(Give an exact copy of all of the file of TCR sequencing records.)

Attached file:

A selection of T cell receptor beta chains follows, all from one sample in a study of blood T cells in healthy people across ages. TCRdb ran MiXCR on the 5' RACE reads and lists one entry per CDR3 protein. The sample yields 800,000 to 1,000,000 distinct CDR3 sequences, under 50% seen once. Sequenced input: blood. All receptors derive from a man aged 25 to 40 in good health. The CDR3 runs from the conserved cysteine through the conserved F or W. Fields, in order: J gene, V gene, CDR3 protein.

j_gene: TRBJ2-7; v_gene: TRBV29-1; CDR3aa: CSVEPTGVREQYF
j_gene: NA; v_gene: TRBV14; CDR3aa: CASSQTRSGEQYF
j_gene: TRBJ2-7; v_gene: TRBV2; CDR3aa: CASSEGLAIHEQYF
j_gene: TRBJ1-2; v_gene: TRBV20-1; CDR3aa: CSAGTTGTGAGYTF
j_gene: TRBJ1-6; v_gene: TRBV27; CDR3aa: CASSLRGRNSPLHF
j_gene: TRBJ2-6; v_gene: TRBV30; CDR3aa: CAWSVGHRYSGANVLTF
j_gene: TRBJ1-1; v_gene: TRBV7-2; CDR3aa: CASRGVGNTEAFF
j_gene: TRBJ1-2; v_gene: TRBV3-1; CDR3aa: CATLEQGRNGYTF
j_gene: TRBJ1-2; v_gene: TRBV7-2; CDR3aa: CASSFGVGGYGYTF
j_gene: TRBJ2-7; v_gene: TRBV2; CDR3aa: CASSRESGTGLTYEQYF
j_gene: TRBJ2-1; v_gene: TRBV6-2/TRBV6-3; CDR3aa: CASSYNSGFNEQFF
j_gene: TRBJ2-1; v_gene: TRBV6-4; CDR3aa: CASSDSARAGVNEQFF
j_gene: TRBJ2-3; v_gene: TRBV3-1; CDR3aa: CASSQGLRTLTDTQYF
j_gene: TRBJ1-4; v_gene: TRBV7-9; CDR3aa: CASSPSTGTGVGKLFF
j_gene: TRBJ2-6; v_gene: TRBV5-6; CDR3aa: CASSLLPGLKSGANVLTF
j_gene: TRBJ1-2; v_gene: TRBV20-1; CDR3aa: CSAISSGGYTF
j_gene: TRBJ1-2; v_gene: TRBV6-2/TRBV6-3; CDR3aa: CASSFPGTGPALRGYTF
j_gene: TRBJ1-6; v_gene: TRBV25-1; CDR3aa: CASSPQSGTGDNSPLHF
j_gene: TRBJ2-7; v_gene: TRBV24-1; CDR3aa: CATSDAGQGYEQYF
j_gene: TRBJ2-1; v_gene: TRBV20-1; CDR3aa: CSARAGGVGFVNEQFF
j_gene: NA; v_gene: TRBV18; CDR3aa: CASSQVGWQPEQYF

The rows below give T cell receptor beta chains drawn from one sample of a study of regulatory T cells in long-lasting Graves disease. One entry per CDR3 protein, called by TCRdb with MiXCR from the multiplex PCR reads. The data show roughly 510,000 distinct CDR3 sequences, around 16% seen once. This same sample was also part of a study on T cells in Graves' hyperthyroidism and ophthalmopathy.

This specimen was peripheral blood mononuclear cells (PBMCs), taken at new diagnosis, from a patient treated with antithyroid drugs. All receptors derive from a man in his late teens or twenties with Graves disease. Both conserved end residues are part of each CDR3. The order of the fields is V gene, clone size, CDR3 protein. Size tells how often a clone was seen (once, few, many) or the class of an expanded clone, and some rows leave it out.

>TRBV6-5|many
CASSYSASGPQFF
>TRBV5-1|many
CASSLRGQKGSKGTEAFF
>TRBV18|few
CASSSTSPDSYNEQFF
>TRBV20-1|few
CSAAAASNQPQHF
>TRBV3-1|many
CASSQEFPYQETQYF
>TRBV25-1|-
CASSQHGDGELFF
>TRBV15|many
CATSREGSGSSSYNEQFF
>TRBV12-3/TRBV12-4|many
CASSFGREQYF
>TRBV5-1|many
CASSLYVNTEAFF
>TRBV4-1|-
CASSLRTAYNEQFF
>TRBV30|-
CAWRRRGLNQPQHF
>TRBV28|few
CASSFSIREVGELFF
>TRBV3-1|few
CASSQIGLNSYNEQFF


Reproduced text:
A selection of T cell receptor beta chains follows, all from one sample in a study of blood T cells in healthy people across ages. TCRdb ran MiXCR on the 5' RACE reads and lists one entry per CDR3 protein. The sample yields 800,000 to 1,000,000 distinct CDR3 sequences, under 50% seen once. Sequenced input: blood. All receptors derive from a man aged 25 to 40 in good health. The CDR3 runs from the conserved cysteine through the conserved F or W. Fields, in order: J gene, V gene, CDR3 protein.

j_gene: TRBJ2-7; v_gene: TRBV29-1; CDR3aa: CSVEPTGVREQYF
j_gene: NA; v_gene: TRBV14; CDR3aa: CASSQTRSGEQYF
j_gene: TRBJ2-7; v_gene: TRBV2; CDR3aa: CASSEGLAIHEQYF
j_gene: TRBJ1-2; v_gene: TRBV20-1; CDR3aa: CSAGTTGTGAGYTF
j_gene: TRBJ1-6; v_gene: TRBV27; CDR3aa: CASSLRGRNSPLHF
j_gene: TRBJ2-6; v_gene: TRBV30; CDR3aa: CAWSVGHRYSGANVLTF
j_gene: TRBJ1-1; v_gene: TRBV7-2; CDR3aa: CASRGVGNTEAFF
j_gene: TRBJ1-2; v_gene: TRBV3-1; CDR3aa: CATLEQGRNGYTF
j_gene: TRBJ1-2; v_gene: TRBV7-2; CDR3aa: CASSFGVGGYGYTF
j_gene: TRBJ2-7; v_gene: TRBV2; CDR3aa: CASSRESGTGLTYEQYF
j_gene: TRBJ2-1; v_gene: TRBV6-2/TRBV6-3; CDR3aa: CASSYNSGFNEQFF
j_gene: TRBJ2-1; v_gene: TRBV6-4; CDR3aa: CASSDSARAGVNEQFF
j_gene: TRBJ2-3; v_gene: TRBV3-1; CDR3aa: CASSQGLRTLTDTQYF
j_gene: TRBJ1-4; v_gene: TRBV7-9; CDR3aa: CASSPSTGTGVGKLFF
j_gene: TRBJ2-6; v_gene: TRBV5-6; CDR3aa: CASSLLPGLKSGANVLTF
j_gene: TRBJ1-2; v_gene: TRBV20-1; CDR3aa: CSAISSGGYTF
j_gene: TRBJ1-2; v_gene: TRBV6-2/TRBV6-3; CDR3aa: CASSFPGTGPALRGYTF
j_gene: TRBJ1-6; v_gene: TRBV25-1; CDR3aa: CASSPQSGTGDNSPLHF
j_gene: TRBJ2-7; v_gene: TRBV24-1; CDR3aa: CATSDAGQGYEQYF
j_gene: TRBJ2-1; v_gene: TRBV20-1; CDR3aa: CSARAGGVGFVNEQFF
j_gene: NA; v_gene: TRBV18; CDR3aa: CASSQVGWQPEQYF

The rows below give T cell receptor beta chains drawn from one sample of a study of regulatory T cells in long-lasting Graves disease. One entry per CDR3 protein, called by TCRdb with MiXCR from the multiplex PCR reads. The data show roughly 510,000 distinct CDR3 sequences, around 16% seen once. This same sample was also part of a study on T cells in Graves' hyperthyroidism and ophthalmopathy.

This specimen was peripheral blood mononuclear cells (PBMCs), taken at new diagnosis, from a patient treated with antithyroid drugs. All receptors derive from a man in his late teens or twenties with Graves disease. Both conserved end residues are part of each CDR3. The order of the fields is V gene, clone size, CDR3 protein. Size tells how often a clone was seen (once, few, many) or the class of an expanded clone, and some rows leave it out.

>TRBV6-5|many
CASSYSASGPQFF
>TRBV5-1|many
CASSLRGQKGSKGTEAFF
>TRBV18|few
CASSSTSPDSYNEQFF
>TRBV20-1|few
CSAAAASNQPQHF
>TRBV3-1|many
CASSQEFPYQETQYF
>TRBV25-1|-
CASSQHGDGELFF
>TRBV15|many
CATSREGSGSSSYNEQFF
>TRBV12-3/TRBV12-4|many
CASSFGREQYF
>TRBV5-1|many
CASSLYVNTEAFF
>TRBV4-1|-
CASSLRTAYNEQFF
>TRBV30|-
CAWRRRGLNQPQHF
>TRBV28|few
CASSFSIREVGELFF
>TRBV3-1|few
CASSQIGLNSYNEQFF